Practical effect of the ordinary doctrine of judicial comity
84
9
87
These principles may operate as internal law as well as interna
88
Effect of such exception in the allowance of foreign law under what
90
10
93
Justification of the recognition of a universal jurisprudence notwith
100
Laws of personal condition or status may receive international
108
The masters claim customarily decided by the judiciary not
113
Conditions not so supported may still be sustained by what is called
114
On a change of sovereigns the territorial law of a country con
123
Of the force of legislative declarations by the local governments
129
Of individual and relative rights
130
Of liberty as an effect of law 42 The legal and the ethical idea and objective and subjective apprehen sion of liberty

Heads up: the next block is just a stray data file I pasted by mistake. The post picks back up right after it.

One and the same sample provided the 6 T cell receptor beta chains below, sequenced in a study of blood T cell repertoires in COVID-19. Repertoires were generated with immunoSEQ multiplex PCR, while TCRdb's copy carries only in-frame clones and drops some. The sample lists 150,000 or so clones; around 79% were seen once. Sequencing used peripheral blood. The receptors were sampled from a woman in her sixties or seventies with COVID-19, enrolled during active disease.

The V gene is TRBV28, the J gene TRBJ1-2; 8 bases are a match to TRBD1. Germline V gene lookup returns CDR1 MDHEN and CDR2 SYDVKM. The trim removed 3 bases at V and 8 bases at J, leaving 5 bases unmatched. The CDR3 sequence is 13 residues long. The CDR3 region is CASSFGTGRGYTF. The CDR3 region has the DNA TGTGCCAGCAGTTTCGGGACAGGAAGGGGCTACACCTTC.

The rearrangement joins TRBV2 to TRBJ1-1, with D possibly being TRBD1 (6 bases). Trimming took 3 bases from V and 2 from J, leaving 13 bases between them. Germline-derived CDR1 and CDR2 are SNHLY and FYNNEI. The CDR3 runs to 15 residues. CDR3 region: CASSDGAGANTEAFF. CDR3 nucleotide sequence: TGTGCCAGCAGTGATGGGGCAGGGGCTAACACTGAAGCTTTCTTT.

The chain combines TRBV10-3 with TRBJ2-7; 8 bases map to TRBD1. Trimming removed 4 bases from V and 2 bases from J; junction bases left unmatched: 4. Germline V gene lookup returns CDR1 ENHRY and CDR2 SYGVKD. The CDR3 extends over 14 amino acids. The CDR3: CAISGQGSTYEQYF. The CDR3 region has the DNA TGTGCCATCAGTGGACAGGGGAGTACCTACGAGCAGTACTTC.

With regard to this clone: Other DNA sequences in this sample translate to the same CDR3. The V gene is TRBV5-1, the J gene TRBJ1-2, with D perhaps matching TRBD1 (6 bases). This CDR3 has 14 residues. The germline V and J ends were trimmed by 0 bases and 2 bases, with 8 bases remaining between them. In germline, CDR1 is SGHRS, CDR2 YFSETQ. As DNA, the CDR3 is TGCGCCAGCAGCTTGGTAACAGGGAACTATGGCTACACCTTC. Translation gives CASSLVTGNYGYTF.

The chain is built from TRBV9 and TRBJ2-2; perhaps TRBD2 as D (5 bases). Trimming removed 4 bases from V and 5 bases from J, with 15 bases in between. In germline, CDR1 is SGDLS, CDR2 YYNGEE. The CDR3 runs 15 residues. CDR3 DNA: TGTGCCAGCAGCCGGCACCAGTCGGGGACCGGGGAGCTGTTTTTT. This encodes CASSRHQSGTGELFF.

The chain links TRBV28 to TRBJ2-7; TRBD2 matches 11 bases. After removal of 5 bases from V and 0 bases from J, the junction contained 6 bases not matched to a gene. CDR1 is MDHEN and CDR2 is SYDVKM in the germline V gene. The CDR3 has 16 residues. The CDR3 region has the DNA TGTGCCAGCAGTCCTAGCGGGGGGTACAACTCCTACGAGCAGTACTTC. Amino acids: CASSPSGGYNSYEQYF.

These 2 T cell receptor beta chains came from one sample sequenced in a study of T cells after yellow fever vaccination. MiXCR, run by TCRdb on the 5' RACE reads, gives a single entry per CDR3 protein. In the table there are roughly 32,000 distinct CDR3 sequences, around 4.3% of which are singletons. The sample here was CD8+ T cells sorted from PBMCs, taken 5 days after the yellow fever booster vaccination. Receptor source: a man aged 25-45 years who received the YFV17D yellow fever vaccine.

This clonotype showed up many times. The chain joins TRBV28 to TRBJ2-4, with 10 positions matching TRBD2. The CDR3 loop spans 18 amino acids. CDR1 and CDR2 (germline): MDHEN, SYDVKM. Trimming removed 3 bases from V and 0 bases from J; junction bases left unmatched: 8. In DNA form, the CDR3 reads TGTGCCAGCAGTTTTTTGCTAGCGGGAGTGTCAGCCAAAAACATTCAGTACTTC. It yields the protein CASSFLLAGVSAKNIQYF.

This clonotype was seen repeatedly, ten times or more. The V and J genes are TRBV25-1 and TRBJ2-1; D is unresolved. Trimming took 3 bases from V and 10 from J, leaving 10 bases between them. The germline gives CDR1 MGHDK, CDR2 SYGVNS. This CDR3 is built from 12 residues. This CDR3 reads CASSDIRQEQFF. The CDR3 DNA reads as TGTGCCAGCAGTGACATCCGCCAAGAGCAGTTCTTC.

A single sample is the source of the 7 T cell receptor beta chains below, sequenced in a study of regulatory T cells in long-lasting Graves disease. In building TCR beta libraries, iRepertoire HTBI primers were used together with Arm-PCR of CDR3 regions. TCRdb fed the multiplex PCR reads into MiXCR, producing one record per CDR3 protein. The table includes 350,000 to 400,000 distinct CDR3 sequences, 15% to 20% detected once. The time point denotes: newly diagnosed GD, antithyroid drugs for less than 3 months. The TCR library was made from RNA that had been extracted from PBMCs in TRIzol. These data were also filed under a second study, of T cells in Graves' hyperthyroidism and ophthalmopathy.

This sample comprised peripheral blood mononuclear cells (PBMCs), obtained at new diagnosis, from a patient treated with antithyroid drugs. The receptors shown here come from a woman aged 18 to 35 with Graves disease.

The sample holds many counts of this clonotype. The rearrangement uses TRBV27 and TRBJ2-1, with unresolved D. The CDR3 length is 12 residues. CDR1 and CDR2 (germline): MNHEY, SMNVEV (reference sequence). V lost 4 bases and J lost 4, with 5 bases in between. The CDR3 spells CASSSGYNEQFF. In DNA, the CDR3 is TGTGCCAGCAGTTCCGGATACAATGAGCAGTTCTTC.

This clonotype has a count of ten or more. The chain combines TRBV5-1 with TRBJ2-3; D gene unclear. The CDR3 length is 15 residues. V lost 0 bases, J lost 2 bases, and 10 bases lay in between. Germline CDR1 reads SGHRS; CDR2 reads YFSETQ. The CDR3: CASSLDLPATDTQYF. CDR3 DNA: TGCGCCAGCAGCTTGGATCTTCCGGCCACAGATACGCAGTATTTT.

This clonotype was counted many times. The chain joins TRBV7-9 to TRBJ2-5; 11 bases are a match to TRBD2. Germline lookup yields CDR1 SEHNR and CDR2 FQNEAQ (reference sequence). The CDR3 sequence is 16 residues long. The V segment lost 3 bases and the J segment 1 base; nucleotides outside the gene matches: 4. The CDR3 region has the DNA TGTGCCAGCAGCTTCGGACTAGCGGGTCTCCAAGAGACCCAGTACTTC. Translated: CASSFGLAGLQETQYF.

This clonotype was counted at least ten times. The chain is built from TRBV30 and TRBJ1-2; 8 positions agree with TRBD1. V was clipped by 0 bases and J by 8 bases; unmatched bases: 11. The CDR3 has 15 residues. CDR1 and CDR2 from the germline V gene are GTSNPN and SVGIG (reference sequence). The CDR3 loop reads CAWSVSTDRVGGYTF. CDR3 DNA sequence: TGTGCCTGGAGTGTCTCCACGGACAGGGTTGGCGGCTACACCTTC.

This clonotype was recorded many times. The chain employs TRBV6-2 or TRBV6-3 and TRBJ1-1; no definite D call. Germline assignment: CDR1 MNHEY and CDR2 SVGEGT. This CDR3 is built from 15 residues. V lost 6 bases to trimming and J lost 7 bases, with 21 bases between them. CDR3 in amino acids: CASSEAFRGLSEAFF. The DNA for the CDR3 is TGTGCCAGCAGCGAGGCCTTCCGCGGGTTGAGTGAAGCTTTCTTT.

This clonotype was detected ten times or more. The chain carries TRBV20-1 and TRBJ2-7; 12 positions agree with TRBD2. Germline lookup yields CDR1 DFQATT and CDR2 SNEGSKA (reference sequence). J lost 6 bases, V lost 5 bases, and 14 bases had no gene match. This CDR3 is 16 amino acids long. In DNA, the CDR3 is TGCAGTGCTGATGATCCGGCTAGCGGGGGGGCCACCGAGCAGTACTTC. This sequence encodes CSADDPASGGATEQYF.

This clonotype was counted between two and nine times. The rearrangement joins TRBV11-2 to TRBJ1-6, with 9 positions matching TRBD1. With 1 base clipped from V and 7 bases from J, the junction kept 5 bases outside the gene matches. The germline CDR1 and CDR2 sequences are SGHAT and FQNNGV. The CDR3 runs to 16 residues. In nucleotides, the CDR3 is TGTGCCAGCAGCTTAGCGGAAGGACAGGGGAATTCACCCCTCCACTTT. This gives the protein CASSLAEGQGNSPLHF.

133
The idea of civil freedom includes that of a political guarantee
135
11
137
The right of property under this personal law existed only in refer
138
12
141
THE ESTABLISHMENT OF MUNICIPAL LAW IN THE COLONIESTHE SUBJECT
142
Proposed exhibition of doctrines of universal jurisprudence affect
147
The Romans held slavery arising from captivity to be based
153
13
158
Changes occurring in international law are not simultaneous among
159
14
161
in modern times
165
Why the common law of every state must exhibit its own recep
173
It would be determined either as a question of the international
179
Cases of Smith v Brown and Cooper and of Smith v Gould Holts
185
Inconsistencies in that opinion
191
TO WHOM THE LAW OF ENGLAND DID NOT EXTEND AS A PERSONAL
195
53
199